The secrets of being the perfect farm wife
Did you know that eggs that are at least four days old make a lighter cake, or that a holey welly makes a perfect pot for growing herbs?
These are among the trailer-full of useful hints and tips contained in How To Be a Perfect Farm Wife, the brand new book by Lorna Sixsmith, which goes on sale today at the Ploughing.
A follow-up to the very popular Would You Marry A Farmer? it captures the rich essence of life on Irish farms in the early 21st century and the always-changing, ever multi-functional, role of the farmers' wife. But its delightfully witty and heart-warming style is sure to appeal to an audience far beyond the farm gate.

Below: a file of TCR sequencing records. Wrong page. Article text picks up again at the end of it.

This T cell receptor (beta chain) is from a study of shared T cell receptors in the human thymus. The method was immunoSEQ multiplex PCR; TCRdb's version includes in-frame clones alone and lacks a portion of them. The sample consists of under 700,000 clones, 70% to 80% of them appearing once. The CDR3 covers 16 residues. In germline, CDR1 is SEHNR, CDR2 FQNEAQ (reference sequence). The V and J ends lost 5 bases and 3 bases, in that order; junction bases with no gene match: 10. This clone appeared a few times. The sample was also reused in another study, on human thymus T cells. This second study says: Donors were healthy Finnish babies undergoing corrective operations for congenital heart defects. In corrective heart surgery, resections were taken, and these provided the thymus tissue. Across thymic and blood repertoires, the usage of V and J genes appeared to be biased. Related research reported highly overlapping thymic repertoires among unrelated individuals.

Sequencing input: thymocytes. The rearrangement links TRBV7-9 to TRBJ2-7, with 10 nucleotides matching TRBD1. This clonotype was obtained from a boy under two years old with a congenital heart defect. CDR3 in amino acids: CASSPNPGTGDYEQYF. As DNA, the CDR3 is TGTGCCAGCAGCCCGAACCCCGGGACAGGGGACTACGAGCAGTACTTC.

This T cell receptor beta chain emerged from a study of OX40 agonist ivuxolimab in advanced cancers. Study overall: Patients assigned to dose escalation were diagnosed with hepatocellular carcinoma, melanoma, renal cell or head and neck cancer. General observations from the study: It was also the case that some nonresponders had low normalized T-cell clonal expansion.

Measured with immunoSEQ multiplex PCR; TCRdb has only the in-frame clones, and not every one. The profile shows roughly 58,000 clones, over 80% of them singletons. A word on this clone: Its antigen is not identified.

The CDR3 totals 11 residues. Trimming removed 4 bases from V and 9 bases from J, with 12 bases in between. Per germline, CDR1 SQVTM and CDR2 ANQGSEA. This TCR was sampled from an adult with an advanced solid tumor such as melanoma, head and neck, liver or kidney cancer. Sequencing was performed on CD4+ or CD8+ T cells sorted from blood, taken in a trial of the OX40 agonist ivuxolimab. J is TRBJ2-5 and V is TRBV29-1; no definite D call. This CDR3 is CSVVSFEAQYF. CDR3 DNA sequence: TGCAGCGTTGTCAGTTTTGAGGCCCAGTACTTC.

Years ago, most farming wives came from a farming background and knew what to expect when they got married: long hours, hard work and a fluctuating income. The challenges today aren't much different but many of today's farm wives feel inadequate as they don't necessarily have the knowledge to reverse trailers, feed calves or understand the farm lingo.
Among the highly pertinent questions answered in this book are: How to feed eight contractors with ten minutes' notice? How to keep on the right side of the mother-in-law? How to deal with the stresses faced by farmers, which also includes PHT (pre-harvest tension).
Interwoven with interesting snippets of information and history, including newspaper small ads from down through the years, this book is also a tribute to the much undervalued contribution of generations of industrious Irish farm women.
Obviously, given the subject matter, issues related to the kitchen get plenty of coverage. So there is a host of tried and trusted farmhouse recipes, including the author's signature chocolate biscuit cake.
Her tips include the many uses of bread soda and the suggestion that a half lemon placed in your dishwasher for a wash will leave a fresh smell and remove water marks.